FDR Services Corp. – Healthcare laundry specialists

March 4, 2020
FDR Services Corp two women in healthcare related attire holding laundry items and a paper looking at it.

FDR Services Corp.

Healthcare laundry specialists

 

Business View Magazine interviews Keith Luneburg, President of FDR Services Corp., as part of our focus on best practices in the healthcare support sector.

FDR Services Corp., with headquarters in Hempstead, New York, provides a wide range of products and services specifically designed for the healthcare community – hospitals, nursing homes, clinics, and outpatient facilities. From healthcare linen rental and management solutions, to employee uniforms, to resident clothing programs, FDR Services Corp.’s cutting-edge facilities, including state-of-the-art washers and dryers, are second to none.

According to FDR’s President, Keith Luneburg, the company was started in 1973 by his father Donald, his uncle, Richard, and their friend, Frank Ferarra – thus the moniker from the initials of their first names: FDR. “They started out by doing resident clothing for nursing homes, in the back of a coin-operated laundry in Bellerose, NY, at night,” Luneburg recounts. “Then, they systematically grew the business by taking on the processing of all the linens for the nursing homes and expanding to hospitals. They put up their first plant in Baldwin, NY in 1975. From ’75 to ’98, they wound up growing the business to be able to service 13 states, up and down the eastern seaboard, with seven plants, and were considered to be one of the largest privately-owned companies in the country at the time.”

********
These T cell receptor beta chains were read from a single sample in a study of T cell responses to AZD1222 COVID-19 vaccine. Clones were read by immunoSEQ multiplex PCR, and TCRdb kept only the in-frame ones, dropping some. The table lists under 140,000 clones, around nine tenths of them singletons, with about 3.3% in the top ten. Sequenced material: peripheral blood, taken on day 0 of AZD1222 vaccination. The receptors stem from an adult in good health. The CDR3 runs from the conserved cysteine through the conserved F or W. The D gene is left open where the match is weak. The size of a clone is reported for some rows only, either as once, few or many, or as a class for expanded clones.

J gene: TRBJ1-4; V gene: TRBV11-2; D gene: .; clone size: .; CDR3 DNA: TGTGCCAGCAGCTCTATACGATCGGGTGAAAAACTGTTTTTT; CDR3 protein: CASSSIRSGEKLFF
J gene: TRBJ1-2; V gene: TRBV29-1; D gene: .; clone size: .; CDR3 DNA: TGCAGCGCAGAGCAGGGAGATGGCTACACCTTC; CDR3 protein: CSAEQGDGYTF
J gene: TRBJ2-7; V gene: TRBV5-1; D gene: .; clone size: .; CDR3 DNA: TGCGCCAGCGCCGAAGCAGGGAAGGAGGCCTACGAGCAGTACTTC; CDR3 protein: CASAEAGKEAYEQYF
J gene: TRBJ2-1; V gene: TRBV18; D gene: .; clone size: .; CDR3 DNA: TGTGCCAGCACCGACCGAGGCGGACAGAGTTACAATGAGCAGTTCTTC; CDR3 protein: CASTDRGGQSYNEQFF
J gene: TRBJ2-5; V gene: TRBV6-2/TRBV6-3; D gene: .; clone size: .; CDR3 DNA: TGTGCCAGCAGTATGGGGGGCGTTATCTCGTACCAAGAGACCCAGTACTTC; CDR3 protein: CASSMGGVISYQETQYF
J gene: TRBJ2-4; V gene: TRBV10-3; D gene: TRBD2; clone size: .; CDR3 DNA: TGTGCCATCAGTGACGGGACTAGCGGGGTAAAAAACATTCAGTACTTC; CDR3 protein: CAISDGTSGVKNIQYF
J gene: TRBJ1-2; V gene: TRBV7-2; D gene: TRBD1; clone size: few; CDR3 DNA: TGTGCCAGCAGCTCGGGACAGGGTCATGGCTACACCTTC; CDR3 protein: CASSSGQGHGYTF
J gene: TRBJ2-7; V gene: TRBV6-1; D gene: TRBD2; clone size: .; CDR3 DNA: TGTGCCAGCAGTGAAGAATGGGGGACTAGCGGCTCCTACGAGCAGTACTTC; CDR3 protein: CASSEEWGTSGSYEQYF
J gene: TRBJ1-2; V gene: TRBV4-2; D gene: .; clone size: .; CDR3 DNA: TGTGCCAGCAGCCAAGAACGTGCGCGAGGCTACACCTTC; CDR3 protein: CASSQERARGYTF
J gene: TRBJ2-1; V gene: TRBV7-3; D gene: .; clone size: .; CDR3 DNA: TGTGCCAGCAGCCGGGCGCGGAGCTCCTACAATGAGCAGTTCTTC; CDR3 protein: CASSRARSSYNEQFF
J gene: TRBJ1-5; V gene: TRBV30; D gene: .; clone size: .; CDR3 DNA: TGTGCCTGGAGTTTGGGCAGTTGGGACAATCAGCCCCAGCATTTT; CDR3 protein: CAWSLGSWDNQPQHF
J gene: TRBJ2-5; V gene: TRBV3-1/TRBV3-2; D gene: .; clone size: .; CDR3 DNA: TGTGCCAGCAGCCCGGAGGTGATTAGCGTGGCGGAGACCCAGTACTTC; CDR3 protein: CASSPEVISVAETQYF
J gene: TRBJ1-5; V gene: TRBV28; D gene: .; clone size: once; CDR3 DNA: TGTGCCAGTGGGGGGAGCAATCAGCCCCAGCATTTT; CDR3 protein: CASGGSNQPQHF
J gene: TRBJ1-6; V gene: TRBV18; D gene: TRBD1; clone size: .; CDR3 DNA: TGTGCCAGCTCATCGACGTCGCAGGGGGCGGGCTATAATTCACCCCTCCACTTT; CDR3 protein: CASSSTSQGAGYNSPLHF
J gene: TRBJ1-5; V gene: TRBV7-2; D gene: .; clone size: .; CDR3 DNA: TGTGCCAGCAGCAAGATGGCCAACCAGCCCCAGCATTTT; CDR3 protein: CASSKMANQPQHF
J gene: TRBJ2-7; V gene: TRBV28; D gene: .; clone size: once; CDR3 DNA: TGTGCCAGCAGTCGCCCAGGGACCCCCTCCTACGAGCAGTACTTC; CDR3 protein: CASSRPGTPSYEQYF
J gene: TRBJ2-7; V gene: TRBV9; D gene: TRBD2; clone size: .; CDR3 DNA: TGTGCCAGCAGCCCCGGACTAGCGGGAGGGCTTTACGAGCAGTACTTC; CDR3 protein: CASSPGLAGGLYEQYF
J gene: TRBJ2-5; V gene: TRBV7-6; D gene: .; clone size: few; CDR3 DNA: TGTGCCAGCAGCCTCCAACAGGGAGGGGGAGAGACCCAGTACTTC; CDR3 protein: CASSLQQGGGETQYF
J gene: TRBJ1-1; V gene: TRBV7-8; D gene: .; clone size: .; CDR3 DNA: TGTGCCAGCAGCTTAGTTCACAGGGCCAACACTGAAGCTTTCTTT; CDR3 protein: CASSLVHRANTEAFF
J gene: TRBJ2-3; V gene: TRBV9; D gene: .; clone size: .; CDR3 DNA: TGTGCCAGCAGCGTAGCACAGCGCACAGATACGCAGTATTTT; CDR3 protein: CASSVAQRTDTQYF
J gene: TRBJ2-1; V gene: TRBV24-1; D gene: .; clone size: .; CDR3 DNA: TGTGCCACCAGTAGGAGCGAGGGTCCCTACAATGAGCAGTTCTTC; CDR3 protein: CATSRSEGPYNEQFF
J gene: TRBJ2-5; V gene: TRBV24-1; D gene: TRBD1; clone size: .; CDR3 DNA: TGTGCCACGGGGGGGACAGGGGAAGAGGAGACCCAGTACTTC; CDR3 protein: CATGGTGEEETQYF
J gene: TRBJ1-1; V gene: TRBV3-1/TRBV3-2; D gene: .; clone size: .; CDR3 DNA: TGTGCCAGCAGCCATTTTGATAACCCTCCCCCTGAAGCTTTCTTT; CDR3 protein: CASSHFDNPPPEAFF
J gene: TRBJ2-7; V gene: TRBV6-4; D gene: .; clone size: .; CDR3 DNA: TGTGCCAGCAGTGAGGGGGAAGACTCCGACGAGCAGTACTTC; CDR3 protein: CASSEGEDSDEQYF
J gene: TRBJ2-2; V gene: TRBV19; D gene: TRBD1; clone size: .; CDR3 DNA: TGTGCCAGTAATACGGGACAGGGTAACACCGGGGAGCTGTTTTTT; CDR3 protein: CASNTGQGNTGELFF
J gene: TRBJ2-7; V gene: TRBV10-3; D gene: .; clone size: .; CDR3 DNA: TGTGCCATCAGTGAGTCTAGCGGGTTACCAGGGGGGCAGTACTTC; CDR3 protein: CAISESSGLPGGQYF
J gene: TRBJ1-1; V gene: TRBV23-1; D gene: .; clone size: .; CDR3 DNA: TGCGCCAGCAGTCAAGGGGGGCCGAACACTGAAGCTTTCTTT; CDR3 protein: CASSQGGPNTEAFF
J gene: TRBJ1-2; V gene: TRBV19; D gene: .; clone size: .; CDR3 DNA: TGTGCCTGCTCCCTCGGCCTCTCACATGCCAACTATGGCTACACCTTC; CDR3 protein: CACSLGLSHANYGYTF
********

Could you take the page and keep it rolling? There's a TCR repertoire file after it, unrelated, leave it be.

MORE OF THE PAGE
FDR Services laundry containers stock photo.

In 1998, the founding trio sold their company to a venture capital firm, but retained some rights to its real estate. In 2005, the younger Luneburg, who had learned the business from the ground up from his father, re-acquired some of the original plants in the northeast, along with his sister Kim and his brother-in-law Jesse McCormack, FDR’s current Vice President. “And we’ve been operating in North Carolina, Virginia, and New York, now, for the last 14 years, with around 500 employees,” Luneburg notes. “I kept the name because of the family value it has and the name recognition it has in the marketplace.”